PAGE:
Increasingly, successful international-program administrators have backgrounds that do not necessarily reflect the conventional path, in which a faculty member climbs the ranks to full professor. Instead, they may have spent a number of years overseeing various aspects of international-education work as administrators and may also hold doctoral degrees that prepared them for such work. There is a much greater likelihood that, unlike scholars who have spent their careers in research and teaching, such people have a much better grasp of globalization, know how to advance comprehensive internationalization on the campus, and therefore, have a better sense of how to position the institution to take advantage of opportunities being presented in the rapidly changing global landscape. There is no question that the time has come for presidents to recognize the need for senior university leadership in the area of international education, and just as importantly, to seek a competent and experienced senior international officer to lead this division.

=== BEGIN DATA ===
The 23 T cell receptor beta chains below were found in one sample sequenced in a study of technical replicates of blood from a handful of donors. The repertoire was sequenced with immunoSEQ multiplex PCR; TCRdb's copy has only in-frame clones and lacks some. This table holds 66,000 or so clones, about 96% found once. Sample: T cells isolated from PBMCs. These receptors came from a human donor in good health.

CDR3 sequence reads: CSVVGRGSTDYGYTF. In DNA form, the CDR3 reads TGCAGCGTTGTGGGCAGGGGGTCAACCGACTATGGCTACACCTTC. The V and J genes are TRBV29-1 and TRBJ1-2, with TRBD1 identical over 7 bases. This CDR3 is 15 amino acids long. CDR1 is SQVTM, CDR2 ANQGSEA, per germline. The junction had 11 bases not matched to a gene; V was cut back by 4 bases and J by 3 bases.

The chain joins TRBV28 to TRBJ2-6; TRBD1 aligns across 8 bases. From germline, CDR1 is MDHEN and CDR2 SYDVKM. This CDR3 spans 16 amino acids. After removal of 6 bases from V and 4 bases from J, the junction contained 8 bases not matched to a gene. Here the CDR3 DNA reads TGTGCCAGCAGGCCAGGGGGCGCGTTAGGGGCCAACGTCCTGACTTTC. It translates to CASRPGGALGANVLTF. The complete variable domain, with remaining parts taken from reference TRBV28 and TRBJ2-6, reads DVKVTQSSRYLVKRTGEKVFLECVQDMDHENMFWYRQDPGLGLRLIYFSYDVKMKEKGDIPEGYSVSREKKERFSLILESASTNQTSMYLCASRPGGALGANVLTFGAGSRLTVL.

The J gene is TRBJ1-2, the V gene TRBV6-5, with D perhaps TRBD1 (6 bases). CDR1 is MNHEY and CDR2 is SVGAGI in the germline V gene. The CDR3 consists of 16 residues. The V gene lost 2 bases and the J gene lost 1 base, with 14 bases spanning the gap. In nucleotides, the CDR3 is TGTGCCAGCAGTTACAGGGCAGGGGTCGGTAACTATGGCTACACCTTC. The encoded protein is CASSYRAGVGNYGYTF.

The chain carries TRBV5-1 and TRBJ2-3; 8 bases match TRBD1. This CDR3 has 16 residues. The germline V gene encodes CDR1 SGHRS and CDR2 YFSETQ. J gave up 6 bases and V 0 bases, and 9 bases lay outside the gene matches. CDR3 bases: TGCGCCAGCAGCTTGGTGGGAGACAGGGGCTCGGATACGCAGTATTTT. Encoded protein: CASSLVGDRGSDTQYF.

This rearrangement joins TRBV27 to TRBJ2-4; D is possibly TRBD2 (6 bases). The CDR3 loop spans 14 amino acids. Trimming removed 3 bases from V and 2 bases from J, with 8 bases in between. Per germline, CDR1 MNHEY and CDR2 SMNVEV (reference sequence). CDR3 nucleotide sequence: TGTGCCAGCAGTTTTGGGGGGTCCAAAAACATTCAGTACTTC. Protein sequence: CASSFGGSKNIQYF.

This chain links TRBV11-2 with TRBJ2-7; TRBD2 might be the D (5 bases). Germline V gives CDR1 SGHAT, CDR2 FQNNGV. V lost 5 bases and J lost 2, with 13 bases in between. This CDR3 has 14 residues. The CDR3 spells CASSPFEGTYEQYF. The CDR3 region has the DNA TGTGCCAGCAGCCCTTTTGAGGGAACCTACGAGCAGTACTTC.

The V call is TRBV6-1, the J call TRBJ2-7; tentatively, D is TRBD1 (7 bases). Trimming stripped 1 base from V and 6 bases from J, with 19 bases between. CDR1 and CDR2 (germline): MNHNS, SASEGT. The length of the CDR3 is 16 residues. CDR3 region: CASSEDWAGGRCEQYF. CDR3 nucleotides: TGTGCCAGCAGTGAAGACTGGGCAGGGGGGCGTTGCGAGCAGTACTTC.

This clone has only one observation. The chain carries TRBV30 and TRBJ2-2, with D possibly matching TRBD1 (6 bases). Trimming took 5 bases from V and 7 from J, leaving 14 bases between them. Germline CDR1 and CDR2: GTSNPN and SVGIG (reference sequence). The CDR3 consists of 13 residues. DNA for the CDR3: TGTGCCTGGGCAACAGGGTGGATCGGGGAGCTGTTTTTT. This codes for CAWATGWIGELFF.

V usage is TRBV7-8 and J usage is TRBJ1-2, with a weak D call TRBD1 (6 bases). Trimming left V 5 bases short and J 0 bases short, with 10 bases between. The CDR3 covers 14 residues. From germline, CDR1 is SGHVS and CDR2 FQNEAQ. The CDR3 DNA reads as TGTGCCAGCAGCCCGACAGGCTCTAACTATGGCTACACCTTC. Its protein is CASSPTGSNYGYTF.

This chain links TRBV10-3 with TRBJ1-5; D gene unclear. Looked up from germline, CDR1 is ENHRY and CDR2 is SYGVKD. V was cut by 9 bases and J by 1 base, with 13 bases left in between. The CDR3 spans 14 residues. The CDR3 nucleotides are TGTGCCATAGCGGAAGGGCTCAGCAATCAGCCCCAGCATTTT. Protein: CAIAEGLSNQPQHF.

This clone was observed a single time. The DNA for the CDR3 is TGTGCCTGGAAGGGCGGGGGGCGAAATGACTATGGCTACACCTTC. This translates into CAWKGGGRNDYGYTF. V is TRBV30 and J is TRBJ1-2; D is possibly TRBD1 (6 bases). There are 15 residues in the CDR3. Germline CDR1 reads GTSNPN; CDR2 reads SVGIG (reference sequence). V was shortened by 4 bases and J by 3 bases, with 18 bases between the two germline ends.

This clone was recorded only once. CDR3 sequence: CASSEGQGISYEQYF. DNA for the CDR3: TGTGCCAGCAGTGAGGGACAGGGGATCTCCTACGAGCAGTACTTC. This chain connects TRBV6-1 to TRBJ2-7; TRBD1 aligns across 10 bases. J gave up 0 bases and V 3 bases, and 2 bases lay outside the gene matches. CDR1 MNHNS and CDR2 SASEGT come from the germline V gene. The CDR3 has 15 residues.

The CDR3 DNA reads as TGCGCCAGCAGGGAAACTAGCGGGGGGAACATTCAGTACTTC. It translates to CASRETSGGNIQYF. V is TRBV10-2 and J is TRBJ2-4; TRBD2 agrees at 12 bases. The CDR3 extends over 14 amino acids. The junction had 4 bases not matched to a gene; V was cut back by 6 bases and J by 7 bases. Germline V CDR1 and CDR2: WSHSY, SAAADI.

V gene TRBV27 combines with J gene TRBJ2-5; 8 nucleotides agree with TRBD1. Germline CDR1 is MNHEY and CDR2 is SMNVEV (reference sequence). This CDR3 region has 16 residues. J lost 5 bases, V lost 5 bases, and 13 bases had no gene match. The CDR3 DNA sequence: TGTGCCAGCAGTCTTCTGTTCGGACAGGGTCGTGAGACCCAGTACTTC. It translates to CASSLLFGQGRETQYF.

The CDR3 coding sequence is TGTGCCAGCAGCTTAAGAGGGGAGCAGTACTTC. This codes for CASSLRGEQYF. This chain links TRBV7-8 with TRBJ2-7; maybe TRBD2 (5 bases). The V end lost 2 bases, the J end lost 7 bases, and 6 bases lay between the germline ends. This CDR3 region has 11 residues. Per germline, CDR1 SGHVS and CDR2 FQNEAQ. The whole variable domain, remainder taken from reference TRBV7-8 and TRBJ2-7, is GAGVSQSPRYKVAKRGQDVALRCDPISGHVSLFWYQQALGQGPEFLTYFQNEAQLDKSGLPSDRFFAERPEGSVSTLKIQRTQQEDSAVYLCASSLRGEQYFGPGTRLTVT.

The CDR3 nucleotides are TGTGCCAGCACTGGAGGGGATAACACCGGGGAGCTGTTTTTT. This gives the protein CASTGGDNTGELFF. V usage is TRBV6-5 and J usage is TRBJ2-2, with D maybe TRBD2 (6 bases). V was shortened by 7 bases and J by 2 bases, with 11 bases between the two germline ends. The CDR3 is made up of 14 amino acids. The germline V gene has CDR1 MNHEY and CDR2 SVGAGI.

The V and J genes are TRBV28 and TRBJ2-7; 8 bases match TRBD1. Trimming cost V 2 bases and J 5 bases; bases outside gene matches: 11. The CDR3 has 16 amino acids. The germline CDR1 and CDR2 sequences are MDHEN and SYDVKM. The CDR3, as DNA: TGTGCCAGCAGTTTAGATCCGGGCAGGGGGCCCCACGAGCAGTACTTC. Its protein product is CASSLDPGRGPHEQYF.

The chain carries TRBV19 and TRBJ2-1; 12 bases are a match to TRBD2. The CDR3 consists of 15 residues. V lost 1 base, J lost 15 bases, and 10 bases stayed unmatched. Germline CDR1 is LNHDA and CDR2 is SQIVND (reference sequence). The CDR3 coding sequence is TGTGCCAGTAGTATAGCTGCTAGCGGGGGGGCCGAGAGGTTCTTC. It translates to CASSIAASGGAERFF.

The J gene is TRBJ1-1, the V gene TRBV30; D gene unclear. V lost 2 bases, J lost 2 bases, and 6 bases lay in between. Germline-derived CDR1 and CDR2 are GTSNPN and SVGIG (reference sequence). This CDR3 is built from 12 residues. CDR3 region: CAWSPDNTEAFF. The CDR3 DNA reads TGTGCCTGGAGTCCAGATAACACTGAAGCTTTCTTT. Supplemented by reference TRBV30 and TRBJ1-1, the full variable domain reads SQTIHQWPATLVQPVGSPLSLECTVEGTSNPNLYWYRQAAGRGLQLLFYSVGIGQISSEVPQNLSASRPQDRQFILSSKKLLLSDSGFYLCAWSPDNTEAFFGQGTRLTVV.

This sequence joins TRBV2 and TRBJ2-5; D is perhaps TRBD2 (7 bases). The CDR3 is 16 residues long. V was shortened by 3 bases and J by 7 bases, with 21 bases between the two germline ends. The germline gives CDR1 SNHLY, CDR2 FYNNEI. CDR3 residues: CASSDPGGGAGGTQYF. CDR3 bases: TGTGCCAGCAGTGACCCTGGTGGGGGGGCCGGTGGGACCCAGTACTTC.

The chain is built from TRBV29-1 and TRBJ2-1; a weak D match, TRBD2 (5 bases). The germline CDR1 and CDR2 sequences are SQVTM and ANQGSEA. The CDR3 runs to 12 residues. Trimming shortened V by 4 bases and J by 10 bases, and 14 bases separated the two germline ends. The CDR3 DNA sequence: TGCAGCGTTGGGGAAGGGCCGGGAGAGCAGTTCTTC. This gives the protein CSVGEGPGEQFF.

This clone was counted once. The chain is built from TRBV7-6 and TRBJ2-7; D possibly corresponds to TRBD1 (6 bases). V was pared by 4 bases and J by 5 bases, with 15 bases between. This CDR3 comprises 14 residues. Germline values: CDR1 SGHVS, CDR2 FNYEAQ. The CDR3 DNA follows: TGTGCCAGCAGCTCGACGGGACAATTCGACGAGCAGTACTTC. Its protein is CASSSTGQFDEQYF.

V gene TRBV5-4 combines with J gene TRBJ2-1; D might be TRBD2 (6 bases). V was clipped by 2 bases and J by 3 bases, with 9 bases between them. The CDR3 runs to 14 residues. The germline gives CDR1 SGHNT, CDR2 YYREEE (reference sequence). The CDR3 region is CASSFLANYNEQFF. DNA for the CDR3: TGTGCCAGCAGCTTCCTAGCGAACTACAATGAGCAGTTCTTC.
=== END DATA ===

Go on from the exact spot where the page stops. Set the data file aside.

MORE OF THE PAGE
College leaders who understand the value senior international officers bring to the realization of their strategic goals are well on their way to harnessing the advantages of globalization. What remains to be determined is whether presidents grasp the global opportunities at hand sufficiently to create the campus infrastructure necessary to support such work, and whether they will pursue the best individuals to provide such leadership.